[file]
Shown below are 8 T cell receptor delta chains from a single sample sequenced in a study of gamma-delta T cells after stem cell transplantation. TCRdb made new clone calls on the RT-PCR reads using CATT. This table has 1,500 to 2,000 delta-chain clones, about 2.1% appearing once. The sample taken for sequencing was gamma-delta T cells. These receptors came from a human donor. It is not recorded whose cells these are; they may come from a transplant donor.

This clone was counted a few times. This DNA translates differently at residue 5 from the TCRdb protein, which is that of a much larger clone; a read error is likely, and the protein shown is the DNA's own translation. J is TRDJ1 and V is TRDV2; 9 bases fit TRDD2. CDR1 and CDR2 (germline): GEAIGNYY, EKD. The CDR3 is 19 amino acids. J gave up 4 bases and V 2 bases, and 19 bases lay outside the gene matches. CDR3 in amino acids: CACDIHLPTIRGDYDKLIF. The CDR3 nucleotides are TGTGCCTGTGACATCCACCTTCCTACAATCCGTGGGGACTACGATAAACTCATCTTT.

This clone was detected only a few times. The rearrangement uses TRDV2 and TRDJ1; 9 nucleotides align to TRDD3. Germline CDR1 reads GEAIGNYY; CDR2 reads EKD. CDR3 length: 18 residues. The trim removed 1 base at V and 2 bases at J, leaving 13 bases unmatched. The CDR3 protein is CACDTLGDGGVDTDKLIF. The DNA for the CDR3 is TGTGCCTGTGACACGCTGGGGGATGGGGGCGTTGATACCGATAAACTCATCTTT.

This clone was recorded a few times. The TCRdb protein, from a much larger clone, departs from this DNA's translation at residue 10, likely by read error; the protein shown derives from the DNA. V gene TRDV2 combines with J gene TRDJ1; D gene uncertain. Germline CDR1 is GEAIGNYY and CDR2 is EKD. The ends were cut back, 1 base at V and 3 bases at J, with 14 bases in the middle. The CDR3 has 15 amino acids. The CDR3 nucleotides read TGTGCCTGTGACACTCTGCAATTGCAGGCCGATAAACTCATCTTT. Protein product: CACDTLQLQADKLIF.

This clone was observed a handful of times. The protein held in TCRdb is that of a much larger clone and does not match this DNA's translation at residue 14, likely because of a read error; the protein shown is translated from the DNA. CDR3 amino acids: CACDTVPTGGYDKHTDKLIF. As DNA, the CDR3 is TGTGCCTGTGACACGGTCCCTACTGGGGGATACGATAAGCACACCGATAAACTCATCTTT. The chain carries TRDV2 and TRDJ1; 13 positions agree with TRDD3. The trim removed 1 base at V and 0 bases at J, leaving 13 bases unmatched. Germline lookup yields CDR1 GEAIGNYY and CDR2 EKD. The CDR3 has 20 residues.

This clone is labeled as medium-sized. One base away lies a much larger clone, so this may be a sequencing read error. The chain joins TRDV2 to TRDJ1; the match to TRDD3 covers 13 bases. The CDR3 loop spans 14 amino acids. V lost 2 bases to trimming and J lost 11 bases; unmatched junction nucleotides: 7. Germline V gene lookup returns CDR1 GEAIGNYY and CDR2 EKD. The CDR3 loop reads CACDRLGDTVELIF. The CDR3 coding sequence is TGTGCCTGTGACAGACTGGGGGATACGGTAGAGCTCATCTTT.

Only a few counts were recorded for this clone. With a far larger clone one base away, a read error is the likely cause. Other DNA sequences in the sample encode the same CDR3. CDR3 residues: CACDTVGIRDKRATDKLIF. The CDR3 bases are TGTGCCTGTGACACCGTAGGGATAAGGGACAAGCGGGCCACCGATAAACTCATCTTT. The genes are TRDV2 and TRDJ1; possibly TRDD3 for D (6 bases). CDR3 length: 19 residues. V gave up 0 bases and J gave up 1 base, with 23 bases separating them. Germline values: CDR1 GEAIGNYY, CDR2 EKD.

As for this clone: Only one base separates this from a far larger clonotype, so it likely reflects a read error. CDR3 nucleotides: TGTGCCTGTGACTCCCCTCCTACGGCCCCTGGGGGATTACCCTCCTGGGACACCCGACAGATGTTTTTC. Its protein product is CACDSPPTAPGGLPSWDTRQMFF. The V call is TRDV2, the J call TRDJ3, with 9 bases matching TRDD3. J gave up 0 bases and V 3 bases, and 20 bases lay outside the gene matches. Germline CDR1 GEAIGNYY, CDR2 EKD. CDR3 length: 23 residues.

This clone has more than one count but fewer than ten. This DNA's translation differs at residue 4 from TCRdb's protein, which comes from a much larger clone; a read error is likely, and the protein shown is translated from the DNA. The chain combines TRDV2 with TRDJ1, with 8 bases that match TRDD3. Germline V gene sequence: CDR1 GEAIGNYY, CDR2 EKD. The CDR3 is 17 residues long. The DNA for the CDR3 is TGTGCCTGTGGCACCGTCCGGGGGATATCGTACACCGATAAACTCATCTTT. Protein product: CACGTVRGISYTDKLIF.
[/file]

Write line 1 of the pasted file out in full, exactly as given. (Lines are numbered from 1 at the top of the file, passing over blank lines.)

Shown below are 8 T cell receptor delta chains from a single sample sequenced in a study of gamma-delta T cells after stem cell transplantation. TCRdb made new clone calls on the RT-PCR reads using CATT. This table has 1,500 to 2,000 delta-chain clones, about 2.1% appearing once. The sample taken for sequencing was gamma-delta T cells. These receptors came from a human donor. It is not recorded whose cells these are; they may come from a transplant donor.